33% of CEOs are forced out or fired
When CEO departures are announced, exechange determines the Push-out Score on a scale of 0 to 10 to assess how likely it is that the chief executive was pushed out or felt pressure to leave the position, with 0 being most likely a voluntary move and 10 being most likely a forced exit. Anything over a 5 indicates that there are valid reasons to believe an executive may have been pushed out.
Of the 332 CEO departures in the Russell 3000 Index evaluated over the past 12 months (December 29, 2021, to December 28, 2022), the average Push-out Score was 5.6, according to exechange data. References to conduct issues, disagreements and irregularities lead to the highest Push-out Scores. When time with family, performance issues or other opportunities were cited as departure reasons, the average Push-out Scores were also significantly elevated.
Around 33% of the CEO departure events from the past 12 months received Push-out Scores of 8 or higher.
In other words, in the past 12 months, three in 10 departing CEOs were forced out or fired.
Pressure in the industrials sector substantially below the critical threshold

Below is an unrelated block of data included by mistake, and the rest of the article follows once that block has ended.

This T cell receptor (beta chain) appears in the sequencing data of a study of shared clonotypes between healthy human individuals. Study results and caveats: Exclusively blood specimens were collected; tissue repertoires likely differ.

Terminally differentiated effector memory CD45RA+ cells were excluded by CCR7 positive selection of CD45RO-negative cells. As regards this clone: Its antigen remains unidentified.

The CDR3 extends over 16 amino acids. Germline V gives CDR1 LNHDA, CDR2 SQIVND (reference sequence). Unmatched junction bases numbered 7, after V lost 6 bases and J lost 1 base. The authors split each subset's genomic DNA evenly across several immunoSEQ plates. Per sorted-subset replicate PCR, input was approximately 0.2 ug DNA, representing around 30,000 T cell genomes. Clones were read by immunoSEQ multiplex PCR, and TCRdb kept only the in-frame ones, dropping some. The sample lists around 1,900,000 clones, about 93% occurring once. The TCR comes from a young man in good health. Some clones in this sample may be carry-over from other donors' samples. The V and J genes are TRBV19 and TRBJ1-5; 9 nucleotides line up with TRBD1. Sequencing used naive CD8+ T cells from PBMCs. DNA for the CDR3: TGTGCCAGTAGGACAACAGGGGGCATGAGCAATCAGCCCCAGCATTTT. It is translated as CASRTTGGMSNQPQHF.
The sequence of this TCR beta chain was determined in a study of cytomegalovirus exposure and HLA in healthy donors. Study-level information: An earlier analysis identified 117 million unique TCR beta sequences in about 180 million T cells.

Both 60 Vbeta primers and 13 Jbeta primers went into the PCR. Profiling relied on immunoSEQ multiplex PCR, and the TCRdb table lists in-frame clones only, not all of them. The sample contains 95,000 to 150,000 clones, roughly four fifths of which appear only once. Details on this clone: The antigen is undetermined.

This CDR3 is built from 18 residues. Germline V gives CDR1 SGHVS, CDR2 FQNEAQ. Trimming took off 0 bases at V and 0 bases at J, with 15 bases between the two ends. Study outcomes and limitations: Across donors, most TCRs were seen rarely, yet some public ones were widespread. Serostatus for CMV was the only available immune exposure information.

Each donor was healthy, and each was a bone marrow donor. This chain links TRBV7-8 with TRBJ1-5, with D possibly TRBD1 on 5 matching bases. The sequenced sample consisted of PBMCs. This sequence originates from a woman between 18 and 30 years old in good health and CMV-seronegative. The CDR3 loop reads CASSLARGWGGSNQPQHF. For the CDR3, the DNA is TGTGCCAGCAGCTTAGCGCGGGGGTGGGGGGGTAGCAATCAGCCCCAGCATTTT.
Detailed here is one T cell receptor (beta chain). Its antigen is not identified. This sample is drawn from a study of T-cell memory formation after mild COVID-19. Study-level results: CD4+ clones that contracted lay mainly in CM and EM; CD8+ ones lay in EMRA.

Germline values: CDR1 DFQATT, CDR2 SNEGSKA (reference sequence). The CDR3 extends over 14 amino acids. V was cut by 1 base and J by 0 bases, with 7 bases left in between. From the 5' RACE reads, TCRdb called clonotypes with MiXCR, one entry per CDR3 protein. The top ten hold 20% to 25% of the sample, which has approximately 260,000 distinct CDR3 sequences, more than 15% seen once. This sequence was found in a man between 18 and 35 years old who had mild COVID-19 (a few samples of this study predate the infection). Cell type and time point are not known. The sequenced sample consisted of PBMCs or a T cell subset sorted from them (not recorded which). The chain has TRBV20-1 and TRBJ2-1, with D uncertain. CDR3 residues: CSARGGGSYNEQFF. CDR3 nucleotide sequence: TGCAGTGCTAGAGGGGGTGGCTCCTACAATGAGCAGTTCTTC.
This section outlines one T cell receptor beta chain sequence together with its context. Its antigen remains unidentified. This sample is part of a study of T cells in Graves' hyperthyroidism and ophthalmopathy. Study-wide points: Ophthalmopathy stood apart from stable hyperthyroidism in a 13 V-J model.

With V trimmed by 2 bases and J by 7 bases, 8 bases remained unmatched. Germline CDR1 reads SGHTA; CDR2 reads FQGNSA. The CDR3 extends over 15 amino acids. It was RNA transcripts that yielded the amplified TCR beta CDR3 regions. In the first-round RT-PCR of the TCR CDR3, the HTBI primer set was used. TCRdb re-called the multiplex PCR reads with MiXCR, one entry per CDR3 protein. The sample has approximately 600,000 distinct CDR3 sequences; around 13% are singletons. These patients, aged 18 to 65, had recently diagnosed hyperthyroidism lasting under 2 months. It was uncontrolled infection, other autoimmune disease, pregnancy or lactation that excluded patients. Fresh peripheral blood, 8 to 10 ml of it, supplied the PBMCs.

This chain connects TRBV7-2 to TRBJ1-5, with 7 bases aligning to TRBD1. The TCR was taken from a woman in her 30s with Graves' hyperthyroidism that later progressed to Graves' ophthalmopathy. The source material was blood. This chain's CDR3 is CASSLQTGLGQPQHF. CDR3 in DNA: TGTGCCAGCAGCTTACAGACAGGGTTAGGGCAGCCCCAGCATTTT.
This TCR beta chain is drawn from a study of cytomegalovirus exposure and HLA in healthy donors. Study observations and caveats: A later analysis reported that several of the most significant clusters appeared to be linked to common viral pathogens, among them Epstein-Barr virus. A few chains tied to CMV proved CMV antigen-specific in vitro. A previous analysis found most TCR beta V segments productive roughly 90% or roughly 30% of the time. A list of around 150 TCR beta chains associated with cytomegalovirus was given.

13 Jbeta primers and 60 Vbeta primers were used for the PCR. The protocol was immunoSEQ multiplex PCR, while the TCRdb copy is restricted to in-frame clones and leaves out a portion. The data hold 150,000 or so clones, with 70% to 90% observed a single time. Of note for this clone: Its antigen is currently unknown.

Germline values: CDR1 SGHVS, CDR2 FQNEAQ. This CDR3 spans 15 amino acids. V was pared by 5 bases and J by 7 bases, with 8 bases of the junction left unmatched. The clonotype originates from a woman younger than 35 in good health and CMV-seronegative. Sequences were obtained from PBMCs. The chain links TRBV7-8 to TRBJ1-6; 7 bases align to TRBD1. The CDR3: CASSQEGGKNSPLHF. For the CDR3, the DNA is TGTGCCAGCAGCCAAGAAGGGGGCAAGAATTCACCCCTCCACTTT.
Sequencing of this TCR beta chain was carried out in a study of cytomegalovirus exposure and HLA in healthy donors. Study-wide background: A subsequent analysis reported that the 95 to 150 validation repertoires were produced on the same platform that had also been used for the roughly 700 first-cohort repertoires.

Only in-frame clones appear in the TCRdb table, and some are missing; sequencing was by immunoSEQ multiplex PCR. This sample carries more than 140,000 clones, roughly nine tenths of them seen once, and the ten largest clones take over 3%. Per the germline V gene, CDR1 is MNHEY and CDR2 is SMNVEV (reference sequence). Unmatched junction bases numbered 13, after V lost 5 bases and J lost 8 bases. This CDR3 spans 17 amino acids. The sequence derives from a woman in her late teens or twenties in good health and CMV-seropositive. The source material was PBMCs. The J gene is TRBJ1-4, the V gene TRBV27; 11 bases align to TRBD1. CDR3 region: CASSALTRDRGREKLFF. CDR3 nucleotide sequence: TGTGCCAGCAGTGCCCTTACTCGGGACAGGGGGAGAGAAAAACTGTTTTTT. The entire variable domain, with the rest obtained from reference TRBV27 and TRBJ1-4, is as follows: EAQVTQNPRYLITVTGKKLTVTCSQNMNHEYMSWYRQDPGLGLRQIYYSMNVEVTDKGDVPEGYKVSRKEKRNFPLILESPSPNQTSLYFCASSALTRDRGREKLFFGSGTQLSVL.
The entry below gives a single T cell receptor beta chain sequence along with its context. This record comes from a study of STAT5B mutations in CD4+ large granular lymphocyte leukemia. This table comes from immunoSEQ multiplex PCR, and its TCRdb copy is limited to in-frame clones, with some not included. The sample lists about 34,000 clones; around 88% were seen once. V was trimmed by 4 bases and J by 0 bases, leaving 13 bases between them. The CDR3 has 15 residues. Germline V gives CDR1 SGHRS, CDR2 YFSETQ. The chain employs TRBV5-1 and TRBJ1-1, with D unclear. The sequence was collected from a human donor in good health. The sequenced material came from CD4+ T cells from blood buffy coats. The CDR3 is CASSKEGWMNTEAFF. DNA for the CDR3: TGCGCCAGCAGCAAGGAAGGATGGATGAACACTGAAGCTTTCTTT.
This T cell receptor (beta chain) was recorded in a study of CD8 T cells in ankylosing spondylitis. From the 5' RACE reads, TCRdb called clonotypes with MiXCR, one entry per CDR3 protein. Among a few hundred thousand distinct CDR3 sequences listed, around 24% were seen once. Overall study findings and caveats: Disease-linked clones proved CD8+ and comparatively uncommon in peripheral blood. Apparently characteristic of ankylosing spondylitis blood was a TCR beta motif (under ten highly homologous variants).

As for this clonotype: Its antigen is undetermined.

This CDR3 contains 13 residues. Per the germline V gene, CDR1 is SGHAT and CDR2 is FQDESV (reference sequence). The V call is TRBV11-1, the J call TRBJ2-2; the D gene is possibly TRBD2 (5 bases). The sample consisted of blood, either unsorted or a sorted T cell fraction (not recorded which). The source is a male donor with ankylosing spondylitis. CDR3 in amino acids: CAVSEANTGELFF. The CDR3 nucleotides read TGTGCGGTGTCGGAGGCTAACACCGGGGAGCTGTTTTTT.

Some industries are under generally higher pressure than others, and CEOs are feeling the strain. In the past 12 months, the communication, consumer staples and health care sectors showed the highest average Push-out Scores. By contrast, pressure on CEOs was lowest in the real estate, industrials and financials sectors, as measured by average Push-out Scores.
In the industrials sector, which includes Enovix Corp., the average Push-out Score over the past 12 months was 4.3, which is substantially below the critical threshold of 5.
Nevertheless, even in this sector, some CEOs were compelled to leave their posts under what appeared to be severe stress. In the industrials sector, 10 exiting CEOs received Push-out Scores of 8 or higher over the past 12 months, indicating that they were most likely forced out or faced strong pressure to step down.
Push-out Score for Harrold Rust’s move determined
The Push-out Score regarding Harrold Rust’s move is explained point by point in the exechange report.
exechange reached out to Enovix and offered the company the opportunity to comment on the score.
Read the full story in the exechange report 1.2023 ($).